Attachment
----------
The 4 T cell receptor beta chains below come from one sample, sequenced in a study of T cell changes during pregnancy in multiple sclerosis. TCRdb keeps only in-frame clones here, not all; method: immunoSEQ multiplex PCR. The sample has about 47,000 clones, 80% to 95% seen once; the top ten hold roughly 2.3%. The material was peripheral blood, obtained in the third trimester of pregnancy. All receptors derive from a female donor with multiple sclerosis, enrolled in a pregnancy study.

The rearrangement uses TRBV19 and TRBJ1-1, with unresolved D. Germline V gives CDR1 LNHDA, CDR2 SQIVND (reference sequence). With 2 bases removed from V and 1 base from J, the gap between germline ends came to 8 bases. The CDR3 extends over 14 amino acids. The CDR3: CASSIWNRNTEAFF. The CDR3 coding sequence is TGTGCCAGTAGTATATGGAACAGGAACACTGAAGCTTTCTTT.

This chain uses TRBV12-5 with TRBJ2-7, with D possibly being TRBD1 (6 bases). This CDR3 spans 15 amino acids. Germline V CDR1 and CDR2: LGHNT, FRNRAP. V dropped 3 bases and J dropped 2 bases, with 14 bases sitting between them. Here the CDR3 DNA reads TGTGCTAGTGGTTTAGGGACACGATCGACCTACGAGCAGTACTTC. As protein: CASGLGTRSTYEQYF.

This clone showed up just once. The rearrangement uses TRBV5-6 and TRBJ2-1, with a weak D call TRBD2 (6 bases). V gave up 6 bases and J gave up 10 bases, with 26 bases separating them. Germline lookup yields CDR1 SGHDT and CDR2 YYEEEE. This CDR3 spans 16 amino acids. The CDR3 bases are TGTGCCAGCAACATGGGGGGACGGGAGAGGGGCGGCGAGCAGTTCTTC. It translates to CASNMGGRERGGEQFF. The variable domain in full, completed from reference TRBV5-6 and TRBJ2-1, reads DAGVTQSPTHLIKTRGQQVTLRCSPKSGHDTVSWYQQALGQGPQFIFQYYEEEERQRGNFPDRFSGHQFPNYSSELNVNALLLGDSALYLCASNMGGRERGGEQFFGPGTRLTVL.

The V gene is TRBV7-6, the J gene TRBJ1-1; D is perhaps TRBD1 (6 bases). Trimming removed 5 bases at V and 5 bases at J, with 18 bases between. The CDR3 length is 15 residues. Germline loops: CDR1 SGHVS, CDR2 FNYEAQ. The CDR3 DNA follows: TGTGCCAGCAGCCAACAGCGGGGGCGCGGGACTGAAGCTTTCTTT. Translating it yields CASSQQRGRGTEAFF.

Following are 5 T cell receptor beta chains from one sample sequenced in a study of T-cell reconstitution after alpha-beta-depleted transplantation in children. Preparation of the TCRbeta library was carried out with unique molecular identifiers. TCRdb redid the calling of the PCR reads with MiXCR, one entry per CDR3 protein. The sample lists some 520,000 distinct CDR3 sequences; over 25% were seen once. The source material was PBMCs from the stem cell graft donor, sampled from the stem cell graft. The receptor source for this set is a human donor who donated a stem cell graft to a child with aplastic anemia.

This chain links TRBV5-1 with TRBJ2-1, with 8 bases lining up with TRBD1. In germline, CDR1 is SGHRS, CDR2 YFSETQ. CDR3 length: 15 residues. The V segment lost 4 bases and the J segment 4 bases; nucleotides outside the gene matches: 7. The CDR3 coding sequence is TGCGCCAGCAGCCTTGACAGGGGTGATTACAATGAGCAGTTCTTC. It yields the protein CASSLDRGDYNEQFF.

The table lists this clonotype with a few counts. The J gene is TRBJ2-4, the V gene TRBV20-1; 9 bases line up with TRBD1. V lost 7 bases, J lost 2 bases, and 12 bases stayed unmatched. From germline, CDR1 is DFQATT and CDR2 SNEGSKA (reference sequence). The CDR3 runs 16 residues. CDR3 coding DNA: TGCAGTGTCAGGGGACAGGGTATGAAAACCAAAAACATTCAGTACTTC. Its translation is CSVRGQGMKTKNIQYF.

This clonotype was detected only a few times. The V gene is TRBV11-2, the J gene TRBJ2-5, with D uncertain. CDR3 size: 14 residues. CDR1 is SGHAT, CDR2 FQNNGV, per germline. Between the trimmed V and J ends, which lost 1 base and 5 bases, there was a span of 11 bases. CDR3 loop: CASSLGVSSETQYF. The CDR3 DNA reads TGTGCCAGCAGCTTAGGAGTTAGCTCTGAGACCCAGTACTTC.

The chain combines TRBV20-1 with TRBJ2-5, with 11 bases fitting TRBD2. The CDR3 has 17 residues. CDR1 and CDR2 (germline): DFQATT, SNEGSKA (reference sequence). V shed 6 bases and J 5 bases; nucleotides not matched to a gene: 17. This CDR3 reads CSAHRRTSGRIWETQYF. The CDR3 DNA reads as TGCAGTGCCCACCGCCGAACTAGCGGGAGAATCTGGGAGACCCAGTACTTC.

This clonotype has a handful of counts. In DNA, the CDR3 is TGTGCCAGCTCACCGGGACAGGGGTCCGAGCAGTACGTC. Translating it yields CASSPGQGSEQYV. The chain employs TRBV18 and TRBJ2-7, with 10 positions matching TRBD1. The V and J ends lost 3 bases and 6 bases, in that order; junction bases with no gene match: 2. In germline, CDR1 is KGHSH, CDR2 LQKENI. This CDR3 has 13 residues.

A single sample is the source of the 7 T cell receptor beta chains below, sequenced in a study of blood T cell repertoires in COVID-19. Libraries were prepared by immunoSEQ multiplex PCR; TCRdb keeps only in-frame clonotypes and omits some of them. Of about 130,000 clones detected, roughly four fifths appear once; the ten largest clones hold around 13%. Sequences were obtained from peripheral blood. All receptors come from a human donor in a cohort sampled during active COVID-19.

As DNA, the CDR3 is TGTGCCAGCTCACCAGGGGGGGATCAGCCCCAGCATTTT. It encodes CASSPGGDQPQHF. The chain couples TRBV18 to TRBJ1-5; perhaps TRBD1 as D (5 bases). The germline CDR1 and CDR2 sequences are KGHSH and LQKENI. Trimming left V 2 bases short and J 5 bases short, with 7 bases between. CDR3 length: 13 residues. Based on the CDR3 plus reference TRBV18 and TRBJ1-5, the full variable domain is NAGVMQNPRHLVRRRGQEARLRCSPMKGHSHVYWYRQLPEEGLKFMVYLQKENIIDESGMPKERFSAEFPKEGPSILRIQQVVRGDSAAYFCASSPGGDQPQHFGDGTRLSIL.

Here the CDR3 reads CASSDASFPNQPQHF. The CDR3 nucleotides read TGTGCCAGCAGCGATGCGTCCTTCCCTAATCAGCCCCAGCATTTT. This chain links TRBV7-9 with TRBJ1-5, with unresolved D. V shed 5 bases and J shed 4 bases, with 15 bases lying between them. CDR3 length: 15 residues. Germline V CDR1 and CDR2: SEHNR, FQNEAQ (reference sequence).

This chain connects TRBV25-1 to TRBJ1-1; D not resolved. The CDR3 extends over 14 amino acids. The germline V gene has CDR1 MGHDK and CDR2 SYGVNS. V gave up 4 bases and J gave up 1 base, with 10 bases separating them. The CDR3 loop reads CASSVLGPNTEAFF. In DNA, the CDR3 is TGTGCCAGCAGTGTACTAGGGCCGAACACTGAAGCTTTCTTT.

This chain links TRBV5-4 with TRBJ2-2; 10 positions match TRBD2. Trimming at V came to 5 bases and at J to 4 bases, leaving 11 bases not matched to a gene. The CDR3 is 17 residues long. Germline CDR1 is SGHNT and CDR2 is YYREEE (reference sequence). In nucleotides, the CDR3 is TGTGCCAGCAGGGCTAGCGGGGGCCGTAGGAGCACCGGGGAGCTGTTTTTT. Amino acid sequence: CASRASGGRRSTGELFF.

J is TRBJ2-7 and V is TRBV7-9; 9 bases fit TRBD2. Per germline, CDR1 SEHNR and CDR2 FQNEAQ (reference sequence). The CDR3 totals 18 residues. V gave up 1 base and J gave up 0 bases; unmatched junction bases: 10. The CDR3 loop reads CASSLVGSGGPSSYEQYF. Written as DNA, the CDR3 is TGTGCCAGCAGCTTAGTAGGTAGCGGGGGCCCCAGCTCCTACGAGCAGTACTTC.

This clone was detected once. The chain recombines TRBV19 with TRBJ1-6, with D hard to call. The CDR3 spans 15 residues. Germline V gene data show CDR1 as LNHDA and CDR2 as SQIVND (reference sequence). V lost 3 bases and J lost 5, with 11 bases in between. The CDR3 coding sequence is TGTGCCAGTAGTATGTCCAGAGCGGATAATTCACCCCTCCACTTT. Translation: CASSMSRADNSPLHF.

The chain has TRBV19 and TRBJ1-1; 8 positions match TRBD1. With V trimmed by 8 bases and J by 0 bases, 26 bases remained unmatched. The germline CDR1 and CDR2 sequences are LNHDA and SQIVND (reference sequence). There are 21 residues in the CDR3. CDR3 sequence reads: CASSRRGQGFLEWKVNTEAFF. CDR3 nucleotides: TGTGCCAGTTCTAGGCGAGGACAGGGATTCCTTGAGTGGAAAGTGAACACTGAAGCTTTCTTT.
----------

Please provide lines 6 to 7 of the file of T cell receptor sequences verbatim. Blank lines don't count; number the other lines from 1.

Following are 5 T cell receptor beta chains from one sample sequenced in a study of T-cell reconstitution after alpha-beta-depleted transplantation in children. Preparation of the TCRbeta library was carried out with unique molecular identifiers. TCRdb redid the calling of the PCR reads with MiXCR, one entry per CDR3 protein. The sample lists some 520,000 distinct CDR3 sequences; over 25% were seen once. The source material was PBMCs from the stem cell graft donor, sampled from the stem cell graft. The receptor source for this set is a human donor who donated a stem cell graft to a child with aplastic anemia.

This chain links TRBV5-1 with TRBJ2-1, with 8 bases lining up with TRBD1. In germline, CDR1 is SGHRS, CDR2 YFSETQ. CDR3 length: 15 residues. The V segment lost 4 bases and the J segment 4 bases; nucleotides outside the gene matches: 7. The CDR3 coding sequence is TGCGCCAGCAGCCTTGACAGGGGTGATTACAATGAGCAGTTCTTC. It yields the protein CASSLDRGDYNEQFF.